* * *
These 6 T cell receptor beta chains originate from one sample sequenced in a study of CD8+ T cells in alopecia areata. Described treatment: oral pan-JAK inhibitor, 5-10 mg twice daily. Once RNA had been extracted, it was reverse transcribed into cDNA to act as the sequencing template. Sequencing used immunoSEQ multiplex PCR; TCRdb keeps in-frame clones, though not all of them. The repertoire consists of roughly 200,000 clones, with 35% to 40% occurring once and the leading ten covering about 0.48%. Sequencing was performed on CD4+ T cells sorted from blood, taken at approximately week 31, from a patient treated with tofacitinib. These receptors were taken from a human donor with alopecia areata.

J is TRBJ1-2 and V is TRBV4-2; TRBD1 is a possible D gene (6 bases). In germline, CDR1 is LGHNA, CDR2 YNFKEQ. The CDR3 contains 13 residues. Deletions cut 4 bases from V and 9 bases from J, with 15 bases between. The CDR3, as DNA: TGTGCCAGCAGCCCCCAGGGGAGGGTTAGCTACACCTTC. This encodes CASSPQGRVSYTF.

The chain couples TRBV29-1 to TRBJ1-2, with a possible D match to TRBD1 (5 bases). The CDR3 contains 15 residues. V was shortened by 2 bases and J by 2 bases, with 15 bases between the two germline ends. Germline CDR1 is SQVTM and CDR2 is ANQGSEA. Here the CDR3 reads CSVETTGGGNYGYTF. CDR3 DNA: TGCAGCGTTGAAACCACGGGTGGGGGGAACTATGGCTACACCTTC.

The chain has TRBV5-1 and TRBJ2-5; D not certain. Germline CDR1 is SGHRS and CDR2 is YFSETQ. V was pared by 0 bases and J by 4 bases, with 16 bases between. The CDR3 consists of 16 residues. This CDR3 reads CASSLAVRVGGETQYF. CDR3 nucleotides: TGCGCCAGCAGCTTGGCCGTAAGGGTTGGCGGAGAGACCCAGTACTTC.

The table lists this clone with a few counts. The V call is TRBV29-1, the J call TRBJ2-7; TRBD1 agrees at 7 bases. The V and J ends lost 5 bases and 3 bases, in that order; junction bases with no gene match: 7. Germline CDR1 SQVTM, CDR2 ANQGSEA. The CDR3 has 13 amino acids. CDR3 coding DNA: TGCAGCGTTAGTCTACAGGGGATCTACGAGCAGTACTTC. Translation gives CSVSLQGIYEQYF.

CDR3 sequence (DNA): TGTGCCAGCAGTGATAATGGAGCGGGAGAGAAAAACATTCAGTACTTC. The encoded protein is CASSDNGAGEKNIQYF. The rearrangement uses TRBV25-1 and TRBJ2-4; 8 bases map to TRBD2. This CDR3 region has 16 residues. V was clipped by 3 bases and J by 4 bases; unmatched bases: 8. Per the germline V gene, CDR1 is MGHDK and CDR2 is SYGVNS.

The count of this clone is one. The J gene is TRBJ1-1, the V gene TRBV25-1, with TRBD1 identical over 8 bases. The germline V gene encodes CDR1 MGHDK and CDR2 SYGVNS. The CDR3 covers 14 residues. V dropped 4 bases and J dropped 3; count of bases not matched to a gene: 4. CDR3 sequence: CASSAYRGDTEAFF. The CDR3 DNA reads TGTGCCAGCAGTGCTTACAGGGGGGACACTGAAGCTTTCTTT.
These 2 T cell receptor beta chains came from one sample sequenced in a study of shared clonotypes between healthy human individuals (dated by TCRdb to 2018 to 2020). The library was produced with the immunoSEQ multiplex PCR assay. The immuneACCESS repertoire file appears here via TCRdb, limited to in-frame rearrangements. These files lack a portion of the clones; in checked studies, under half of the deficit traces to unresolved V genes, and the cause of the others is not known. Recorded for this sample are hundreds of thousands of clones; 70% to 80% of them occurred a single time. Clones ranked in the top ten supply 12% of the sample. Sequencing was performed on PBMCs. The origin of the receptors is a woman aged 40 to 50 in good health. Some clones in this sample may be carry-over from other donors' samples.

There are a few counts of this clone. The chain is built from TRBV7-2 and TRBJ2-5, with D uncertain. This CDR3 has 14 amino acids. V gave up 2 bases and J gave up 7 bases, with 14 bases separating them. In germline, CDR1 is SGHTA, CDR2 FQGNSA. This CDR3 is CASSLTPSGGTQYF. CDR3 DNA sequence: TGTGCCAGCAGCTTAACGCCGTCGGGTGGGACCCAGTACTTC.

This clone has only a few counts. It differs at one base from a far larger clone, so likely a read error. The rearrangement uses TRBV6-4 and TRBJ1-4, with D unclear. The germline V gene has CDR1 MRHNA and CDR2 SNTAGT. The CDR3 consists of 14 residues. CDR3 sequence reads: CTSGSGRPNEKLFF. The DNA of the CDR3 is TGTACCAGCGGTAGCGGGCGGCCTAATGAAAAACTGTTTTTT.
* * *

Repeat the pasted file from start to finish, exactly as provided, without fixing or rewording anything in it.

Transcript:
These 6 T cell receptor beta chains originate from one sample sequenced in a study of CD8+ T cells in alopecia areata. Described treatment: oral pan-JAK inhibitor, 5-10 mg twice daily. Once RNA had been extracted, it was reverse transcribed into cDNA to act as the sequencing template. Sequencing used immunoSEQ multiplex PCR; TCRdb keeps in-frame clones, though not all of them. The repertoire consists of roughly 200,000 clones, with 35% to 40% occurring once and the leading ten covering about 0.48%. Sequencing was performed on CD4+ T cells sorted from blood, taken at approximately week 31, from a patient treated with tofacitinib. These receptors were taken from a human donor with alopecia areata.

J is TRBJ1-2 and V is TRBV4-2; TRBD1 is a possible D gene (6 bases). In germline, CDR1 is LGHNA, CDR2 YNFKEQ. The CDR3 contains 13 residues. Deletions cut 4 bases from V and 9 bases from J, with 15 bases between. The CDR3, as DNA: TGTGCCAGCAGCCCCCAGGGGAGGGTTAGCTACACCTTC. This encodes CASSPQGRVSYTF.

The chain couples TRBV29-1 to TRBJ1-2, with a possible D match to TRBD1 (5 bases). The CDR3 contains 15 residues. V was shortened by 2 bases and J by 2 bases, with 15 bases between the two germline ends. Germline CDR1 is SQVTM and CDR2 is ANQGSEA. Here the CDR3 reads CSVETTGGGNYGYTF. CDR3 DNA: TGCAGCGTTGAAACCACGGGTGGGGGGAACTATGGCTACACCTTC.

The chain has TRBV5-1 and TRBJ2-5; D not certain. Germline CDR1 is SGHRS and CDR2 is YFSETQ. V was pared by 0 bases and J by 4 bases, with 16 bases between. The CDR3 consists of 16 residues. This CDR3 reads CASSLAVRVGGETQYF. CDR3 nucleotides: TGCGCCAGCAGCTTGGCCGTAAGGGTTGGCGGAGAGACCCAGTACTTC.

The table lists this clone with a few counts. The V call is TRBV29-1, the J call TRBJ2-7; TRBD1 agrees at 7 bases. The V and J ends lost 5 bases and 3 bases, in that order; junction bases with no gene match: 7. Germline CDR1 SQVTM, CDR2 ANQGSEA. The CDR3 has 13 amino acids. CDR3 coding DNA: TGCAGCGTTAGTCTACAGGGGATCTACGAGCAGTACTTC. Translation gives CSVSLQGIYEQYF.

CDR3 sequence (DNA): TGTGCCAGCAGTGATAATGGAGCGGGAGAGAAAAACATTCAGTACTTC. The encoded protein is CASSDNGAGEKNIQYF. The rearrangement uses TRBV25-1 and TRBJ2-4; 8 bases map to TRBD2. This CDR3 region has 16 residues. V was clipped by 3 bases and J by 4 bases; unmatched bases: 8. Per the germline V gene, CDR1 is MGHDK and CDR2 is SYGVNS.

The count of this clone is one. The J gene is TRBJ1-1, the V gene TRBV25-1, with TRBD1 identical over 8 bases. The germline V gene encodes CDR1 MGHDK and CDR2 SYGVNS. The CDR3 covers 14 residues. V dropped 4 bases and J dropped 3; count of bases not matched to a gene: 4. CDR3 sequence: CASSAYRGDTEAFF. The CDR3 DNA reads TGTGCCAGCAGTGCTTACAGGGGGGACACTGAAGCTTTCTTT.
These 2 T cell receptor beta chains came from one sample sequenced in a study of shared clonotypes between healthy human individuals (dated by TCRdb to 2018 to 2020). The library was produced with the immunoSEQ multiplex PCR assay. The immuneACCESS repertoire file appears here via TCRdb, limited to in-frame rearrangements. These files lack a portion of the clones; in checked studies, under half of the deficit traces to unresolved V genes, and the cause of the others is not known. Recorded for this sample are hundreds of thousands of clones; 70% to 80% of them occurred a single time. Clones ranked in the top ten supply 12% of the sample. Sequencing was performed on PBMCs. The origin of the receptors is a woman aged 40 to 50 in good health. Some clones in this sample may be carry-over from other donors' samples.

There are a few counts of this clone. The chain is built from TRBV7-2 and TRBJ2-5, with D uncertain. This CDR3 has 14 amino acids. V gave up 2 bases and J gave up 7 bases, with 14 bases separating them. In germline, CDR1 is SGHTA, CDR2 FQGNSA. This CDR3 is CASSLTPSGGTQYF. CDR3 DNA sequence: TGTGCCAGCAGCTTAACGCCGTCGGGTGGGACCCAGTACTTC.

This clone has only a few counts. It differs at one base from a far larger clone, so likely a read error. The rearrangement uses TRBV6-4 and TRBJ1-4, with D unclear. The germline V gene has CDR1 MRHNA and CDR2 SNTAGT. The CDR3 consists of 14 residues. CDR3 sequence reads: CTSGSGRPNEKLFF. The DNA of the CDR3 is TGTACCAGCGGTAGCGGGCGGCCTAATGAAAAACTGTTTTTT.